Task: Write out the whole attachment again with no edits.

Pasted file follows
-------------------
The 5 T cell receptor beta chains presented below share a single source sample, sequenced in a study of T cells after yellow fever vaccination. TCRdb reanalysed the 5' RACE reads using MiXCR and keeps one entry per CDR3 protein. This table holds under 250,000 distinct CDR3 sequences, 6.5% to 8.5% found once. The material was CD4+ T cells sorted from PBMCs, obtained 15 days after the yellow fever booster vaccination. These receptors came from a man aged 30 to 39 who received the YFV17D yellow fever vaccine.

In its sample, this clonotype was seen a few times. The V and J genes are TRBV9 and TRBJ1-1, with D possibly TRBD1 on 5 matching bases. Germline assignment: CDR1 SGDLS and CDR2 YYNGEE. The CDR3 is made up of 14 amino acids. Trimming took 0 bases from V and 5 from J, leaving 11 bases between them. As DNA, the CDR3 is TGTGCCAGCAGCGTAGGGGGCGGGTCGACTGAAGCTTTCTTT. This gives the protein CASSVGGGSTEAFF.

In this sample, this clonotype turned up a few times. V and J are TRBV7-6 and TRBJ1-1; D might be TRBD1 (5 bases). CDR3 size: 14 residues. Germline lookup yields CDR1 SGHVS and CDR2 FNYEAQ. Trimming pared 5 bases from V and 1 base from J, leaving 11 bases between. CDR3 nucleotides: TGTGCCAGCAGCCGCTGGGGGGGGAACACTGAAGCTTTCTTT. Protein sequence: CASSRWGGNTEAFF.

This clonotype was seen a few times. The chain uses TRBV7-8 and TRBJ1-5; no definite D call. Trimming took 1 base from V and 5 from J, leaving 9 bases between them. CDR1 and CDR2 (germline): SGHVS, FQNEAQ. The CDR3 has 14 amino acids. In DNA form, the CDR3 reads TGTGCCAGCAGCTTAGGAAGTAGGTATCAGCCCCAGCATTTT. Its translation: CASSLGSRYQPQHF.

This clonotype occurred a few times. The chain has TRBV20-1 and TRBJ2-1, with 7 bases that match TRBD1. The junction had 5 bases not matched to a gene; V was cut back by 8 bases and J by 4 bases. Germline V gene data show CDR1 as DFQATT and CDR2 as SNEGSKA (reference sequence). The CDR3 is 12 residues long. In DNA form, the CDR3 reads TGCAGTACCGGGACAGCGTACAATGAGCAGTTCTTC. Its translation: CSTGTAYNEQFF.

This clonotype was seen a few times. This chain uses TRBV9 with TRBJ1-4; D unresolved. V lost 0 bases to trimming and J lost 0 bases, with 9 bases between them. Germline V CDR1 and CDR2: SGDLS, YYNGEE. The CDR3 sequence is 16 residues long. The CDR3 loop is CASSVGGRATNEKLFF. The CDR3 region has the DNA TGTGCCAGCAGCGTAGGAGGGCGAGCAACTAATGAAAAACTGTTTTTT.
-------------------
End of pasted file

The 5 T cell receptor beta chains presented below share a single source sample, sequenced in a study of T cells after yellow fever vaccination. TCRdb reanalysed the 5' RACE reads using MiXCR and keeps one entry per CDR3 protein. This table holds under 250,000 distinct CDR3 sequences, 6.5% to 8.5% found once. The material was CD4+ T cells sorted from PBMCs, obtained 15 days after the yellow fever booster vaccination. These receptors came from a man aged 30 to 39 who received the YFV17D yellow fever vaccine.

In its sample, this clonotype was seen a few times. The V and J genes are TRBV9 and TRBJ1-1, with D possibly TRBD1 on 5 matching bases. Germline assignment: CDR1 SGDLS and CDR2 YYNGEE. The CDR3 is made up of 14 amino acids. Trimming took 0 bases from V and 5 from J, leaving 11 bases between them. As DNA, the CDR3 is TGTGCCAGCAGCGTAGGGGGCGGGTCGACTGAAGCTTTCTTT. This gives the protein CASSVGGGSTEAFF.

In this sample, this clonotype turned up a few times. V and J are TRBV7-6 and TRBJ1-1; D might be TRBD1 (5 bases). CDR3 size: 14 residues. Germline lookup yields CDR1 SGHVS and CDR2 FNYEAQ. Trimming pared 5 bases from V and 1 base from J, leaving 11 bases between. CDR3 nucleotides: TGTGCCAGCAGCCGCTGGGGGGGGAACACTGAAGCTTTCTTT. Protein sequence: CASSRWGGNTEAFF.

This clonotype was seen a few times. The chain uses TRBV7-8 and TRBJ1-5; no definite D call. Trimming took 1 base from V and 5 from J, leaving 9 bases between them. CDR1 and CDR2 (germline): SGHVS, FQNEAQ. The CDR3 has 14 amino acids. In DNA form, the CDR3 reads TGTGCCAGCAGCTTAGGAAGTAGGTATCAGCCCCAGCATTTT. Its translation: CASSLGSRYQPQHF.

This clonotype occurred a few times. The chain has TRBV20-1 and TRBJ2-1, with 7 bases that match TRBD1. The junction had 5 bases not matched to a gene; V was cut back by 8 bases and J by 4 bases. Germline V gene data show CDR1 as DFQATT and CDR2 as SNEGSKA (reference sequence). The CDR3 is 12 residues long. In DNA form, the CDR3 reads TGCAGTACCGGGACAGCGTACAATGAGCAGTTCTTC. Its translation: CSTGTAYNEQFF.

This clonotype was seen a few times. This chain uses TRBV9 with TRBJ1-4; D unresolved. V lost 0 bases to trimming and J lost 0 bases, with 9 bases between them. Germline V CDR1 and CDR2: SGDLS, YYNGEE. The CDR3 sequence is 16 residues long. The CDR3 loop is CASSVGGRATNEKLFF. The CDR3 region has the DNA TGTGCCAGCAGCGTAGGAGGGCGAGCAACTAATGAAAAACTGTTTTTT.